Common Sense Review
Updated May 2012

50 States

Browse flashcards, take quizzes on limited U.S. state trivia
Common Sense Rating 2
  • 50 States is a flashcard studying and quiz game.
  • Users can browse info on each state, including its size, largest city, state flag, and postal abbreviation.
  • Users can also navigate the flashcards by tapping on a U.S. map.
  • Ten-question quizzes test info drawn randomly from the flashcards; colored dots at the top of the screen track right and wrong answers.
  • Users see their scores at the end of each quiz.
Pros
Great progress tracking and consistently organized info make for a clear, simple overview of basic facts about each state.
Cons
Limited features mar the user experience.
Bottom Line
A nice way to browse, but not a tool for deep or detailed study.
Patricia Monticello Kievlan
Common Sense Reviewer
Foundation/Non-Profit Member
Common Sense Rating 2
Engagement Is the product stimulating, entertaining, and engrossing? Will kids want to return? 2

Geography buffs won't find much to explore, and less-excited students won't have their interest piqued by such limited resources.

Pedagogy Is learning content seamlessly baked-in, and do kids build conceptual understanding? Is the product adaptable and empowering? Will skills transfer? 3

Ten-question quizzes have nice built-in progress tracking for right and wrong answers, and it's easy to search and browse the states' pages. 

Support Does the product take into account learners of varying abilities, skill levels, and learning styles? Does it address both struggling and advanced students? 2

The interface can respond inconsistently, and some customization options seem to have been omitted with later updates. More guidance on how to use the quizzes and videos would be a big help.

About our ratings and privacy evaluation.
How Can Teachers Use It?

Again, don't use the videos unless you've viewed them first. The developer-produced videos are less detailed but more consistent, but only 20 have been produced, while the others are from a range of sources and might have iffy content. Have kids browse states and create their own quizzes or trivia games based on these facts, especially the state capitals and dates of statehood. 

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What's It Like?

50 States is a flashcard and quiz app for studying basic facts about the United States. From the app's main screen, students can choose Learn to browse flashcards from all 50 states in random order, while the Search button gives access to the same content in alphabetical order or by tapping a U.S. map. Each flashcard features basic information about each state: its capital, population, area, postal abbreviation, and date of statehood. Some trivia facts also appear, including state bird, state flower, highest point, and largest city. The "Quiz" button on the main screen lets students take a 10-question quiz that covers these facts in random order, and each quiz ends with a score screen and the option to try again.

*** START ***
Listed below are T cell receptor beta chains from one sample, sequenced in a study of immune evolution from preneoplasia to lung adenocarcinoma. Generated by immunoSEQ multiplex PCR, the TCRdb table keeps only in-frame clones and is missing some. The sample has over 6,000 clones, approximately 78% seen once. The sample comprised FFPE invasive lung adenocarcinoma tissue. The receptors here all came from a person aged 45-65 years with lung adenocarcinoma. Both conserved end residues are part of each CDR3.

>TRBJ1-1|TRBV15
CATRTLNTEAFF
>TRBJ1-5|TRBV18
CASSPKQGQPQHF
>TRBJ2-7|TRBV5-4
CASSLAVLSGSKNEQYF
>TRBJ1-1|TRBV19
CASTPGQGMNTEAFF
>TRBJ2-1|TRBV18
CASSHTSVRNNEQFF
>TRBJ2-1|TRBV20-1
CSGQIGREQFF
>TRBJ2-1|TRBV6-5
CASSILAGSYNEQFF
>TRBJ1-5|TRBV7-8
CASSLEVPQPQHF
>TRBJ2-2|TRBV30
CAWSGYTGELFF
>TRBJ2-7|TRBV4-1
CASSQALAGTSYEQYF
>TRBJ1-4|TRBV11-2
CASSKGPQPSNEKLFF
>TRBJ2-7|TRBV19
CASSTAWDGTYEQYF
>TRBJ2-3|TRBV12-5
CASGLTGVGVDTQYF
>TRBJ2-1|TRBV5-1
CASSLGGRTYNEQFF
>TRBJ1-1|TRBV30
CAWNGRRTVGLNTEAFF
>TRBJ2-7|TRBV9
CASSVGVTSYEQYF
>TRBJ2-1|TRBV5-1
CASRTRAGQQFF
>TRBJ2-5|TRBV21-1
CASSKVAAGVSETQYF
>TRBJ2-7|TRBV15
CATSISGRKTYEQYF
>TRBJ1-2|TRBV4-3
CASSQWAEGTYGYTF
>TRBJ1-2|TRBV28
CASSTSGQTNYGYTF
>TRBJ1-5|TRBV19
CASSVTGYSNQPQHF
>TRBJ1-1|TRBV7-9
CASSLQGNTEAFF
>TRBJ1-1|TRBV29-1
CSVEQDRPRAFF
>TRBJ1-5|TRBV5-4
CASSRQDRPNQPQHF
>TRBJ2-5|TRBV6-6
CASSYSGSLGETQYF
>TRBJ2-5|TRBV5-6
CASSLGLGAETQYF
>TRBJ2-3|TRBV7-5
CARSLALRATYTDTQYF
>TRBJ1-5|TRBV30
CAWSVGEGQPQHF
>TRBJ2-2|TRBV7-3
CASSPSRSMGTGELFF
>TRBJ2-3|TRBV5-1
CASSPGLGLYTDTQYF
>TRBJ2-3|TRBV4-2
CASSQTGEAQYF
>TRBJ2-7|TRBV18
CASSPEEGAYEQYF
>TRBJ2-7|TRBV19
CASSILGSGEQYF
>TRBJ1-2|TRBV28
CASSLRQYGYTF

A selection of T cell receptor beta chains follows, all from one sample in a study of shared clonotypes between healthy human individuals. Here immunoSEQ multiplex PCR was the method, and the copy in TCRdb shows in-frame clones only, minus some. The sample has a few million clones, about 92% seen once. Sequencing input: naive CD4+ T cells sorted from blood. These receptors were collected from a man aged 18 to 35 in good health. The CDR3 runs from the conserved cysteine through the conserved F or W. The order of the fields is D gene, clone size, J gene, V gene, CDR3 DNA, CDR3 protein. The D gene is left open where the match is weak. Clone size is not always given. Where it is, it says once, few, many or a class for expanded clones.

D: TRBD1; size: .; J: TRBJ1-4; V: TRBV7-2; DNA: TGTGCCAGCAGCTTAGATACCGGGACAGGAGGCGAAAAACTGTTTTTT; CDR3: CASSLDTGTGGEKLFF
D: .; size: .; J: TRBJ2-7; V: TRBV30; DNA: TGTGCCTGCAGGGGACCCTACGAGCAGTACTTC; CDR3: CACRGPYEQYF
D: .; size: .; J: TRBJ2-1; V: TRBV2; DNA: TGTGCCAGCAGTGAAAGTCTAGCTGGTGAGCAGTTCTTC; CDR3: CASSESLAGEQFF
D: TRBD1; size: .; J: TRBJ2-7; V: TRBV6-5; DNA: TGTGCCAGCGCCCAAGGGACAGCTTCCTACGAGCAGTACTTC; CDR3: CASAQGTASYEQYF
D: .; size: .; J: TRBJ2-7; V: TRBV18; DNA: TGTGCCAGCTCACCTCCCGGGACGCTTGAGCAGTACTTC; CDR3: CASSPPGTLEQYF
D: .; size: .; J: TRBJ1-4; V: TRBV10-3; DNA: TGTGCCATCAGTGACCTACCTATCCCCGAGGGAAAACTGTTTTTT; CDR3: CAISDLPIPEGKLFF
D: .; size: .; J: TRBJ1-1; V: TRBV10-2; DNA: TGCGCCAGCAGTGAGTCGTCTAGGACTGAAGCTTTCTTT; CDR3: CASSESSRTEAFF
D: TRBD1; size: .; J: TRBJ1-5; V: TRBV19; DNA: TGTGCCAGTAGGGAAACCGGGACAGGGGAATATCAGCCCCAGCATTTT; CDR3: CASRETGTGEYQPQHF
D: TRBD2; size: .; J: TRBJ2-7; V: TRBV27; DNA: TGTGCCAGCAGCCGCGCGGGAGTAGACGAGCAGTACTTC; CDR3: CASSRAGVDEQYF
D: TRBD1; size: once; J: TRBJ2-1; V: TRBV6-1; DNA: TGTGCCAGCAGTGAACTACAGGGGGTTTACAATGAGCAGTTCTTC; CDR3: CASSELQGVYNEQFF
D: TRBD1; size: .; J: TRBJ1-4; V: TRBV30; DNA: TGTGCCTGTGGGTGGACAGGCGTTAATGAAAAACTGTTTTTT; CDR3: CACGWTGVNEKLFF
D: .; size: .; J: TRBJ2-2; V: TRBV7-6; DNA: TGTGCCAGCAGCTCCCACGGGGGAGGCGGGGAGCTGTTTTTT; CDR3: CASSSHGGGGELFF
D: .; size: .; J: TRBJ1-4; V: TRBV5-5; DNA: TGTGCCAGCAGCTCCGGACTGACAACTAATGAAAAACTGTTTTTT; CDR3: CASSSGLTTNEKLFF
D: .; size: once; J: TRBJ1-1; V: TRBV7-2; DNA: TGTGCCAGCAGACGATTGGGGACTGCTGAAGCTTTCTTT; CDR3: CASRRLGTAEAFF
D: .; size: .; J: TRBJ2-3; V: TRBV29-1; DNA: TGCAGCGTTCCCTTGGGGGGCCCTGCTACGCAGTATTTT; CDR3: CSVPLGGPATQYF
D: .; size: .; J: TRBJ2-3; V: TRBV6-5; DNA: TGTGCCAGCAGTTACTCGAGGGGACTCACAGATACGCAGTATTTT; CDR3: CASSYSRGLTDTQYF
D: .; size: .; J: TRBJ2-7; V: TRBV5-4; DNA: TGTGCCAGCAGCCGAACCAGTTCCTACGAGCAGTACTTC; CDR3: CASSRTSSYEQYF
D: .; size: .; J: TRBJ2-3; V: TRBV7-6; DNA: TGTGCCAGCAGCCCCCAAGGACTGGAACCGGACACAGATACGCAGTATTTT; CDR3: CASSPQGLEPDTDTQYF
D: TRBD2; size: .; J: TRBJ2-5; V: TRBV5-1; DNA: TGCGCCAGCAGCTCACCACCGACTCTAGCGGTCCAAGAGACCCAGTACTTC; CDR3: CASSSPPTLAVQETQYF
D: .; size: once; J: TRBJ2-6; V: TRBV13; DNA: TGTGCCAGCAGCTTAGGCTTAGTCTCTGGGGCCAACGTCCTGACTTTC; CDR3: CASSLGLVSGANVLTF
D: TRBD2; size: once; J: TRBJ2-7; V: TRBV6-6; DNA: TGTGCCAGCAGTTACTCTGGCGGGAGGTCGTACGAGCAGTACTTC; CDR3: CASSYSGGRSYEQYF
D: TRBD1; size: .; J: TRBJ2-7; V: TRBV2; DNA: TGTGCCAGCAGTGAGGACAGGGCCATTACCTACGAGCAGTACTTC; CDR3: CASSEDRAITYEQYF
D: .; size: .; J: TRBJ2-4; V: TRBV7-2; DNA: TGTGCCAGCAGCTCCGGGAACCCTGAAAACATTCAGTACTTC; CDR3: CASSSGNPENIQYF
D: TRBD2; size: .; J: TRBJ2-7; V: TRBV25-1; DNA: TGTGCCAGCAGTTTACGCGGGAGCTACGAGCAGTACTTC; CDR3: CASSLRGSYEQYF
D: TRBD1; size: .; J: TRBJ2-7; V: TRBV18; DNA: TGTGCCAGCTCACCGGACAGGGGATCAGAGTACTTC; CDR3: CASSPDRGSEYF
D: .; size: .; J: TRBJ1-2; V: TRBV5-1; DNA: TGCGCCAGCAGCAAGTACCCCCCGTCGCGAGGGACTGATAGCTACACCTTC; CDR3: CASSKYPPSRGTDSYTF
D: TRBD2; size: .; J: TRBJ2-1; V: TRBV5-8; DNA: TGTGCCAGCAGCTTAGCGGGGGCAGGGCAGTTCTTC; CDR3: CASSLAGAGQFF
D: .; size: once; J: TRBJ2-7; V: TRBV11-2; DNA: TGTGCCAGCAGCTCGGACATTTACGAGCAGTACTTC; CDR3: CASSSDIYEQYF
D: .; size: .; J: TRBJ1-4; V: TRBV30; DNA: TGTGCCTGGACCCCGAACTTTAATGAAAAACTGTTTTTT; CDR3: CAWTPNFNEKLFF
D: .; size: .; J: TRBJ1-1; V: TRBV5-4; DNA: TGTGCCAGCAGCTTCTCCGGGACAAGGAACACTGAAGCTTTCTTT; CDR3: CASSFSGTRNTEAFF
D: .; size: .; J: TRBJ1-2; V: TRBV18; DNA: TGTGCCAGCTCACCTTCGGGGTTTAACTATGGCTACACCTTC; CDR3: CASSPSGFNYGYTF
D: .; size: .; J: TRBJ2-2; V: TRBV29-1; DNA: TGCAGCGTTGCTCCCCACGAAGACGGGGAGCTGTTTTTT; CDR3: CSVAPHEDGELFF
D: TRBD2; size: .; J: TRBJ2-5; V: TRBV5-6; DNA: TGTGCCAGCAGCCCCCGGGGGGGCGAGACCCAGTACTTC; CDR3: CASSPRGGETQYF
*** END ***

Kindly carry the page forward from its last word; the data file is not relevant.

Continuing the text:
In addition to the flashcards, students watch videos that explore the states in greater detail. The Videos button on the app's main screen brings up a playlist of just 20 videos for the states whose names begin with A through M (the developer had only created the first 20 videos at the time of this review), while the Videos button on each state's flashcard brings up a unique page on the developer's website with random videos from diverse sources. Keep in mind there are in-app ads, including pop-ups and the More Apps button that takes kids to the Google Play store.

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Is It Good For Learning?

The simple progress tracking in the quizzes is terrific. Colored dots across the top of the screen track right and wrong answers, and kids always have a good sense of how they're performing on the quiz. It would be even better if kids could store high scores and adjust their studying as a result. The videos are an interesting value-add, and it's nice that they're hosted on the developer's website rather than taking up space on the device. Unfortunately, this feature is uneven. Check these videos before you let students view them: Some are more classroom-appropriate and detailed than others, and many contain ads. Meanwhile, navigating the states' flashcards from the map screen can be buggy and inconsistent, and tapping the map doesn't yield the response users might expect. Browsing the states' flashcards one by one from the alphabetical list on the Learn screen is the best bet.

At the time of this review, some features that appeared in earlier versions seem to be missing. For example, there's no Settings menu to adjust the info tested on each quiz; this option could be a helpful way to target study of particular facts, like postal abbreviations or state capitals. Overall, 50 States is a neat way to browse basic information about U.S. states, but look elsewhere for greater depth and flexibility. 

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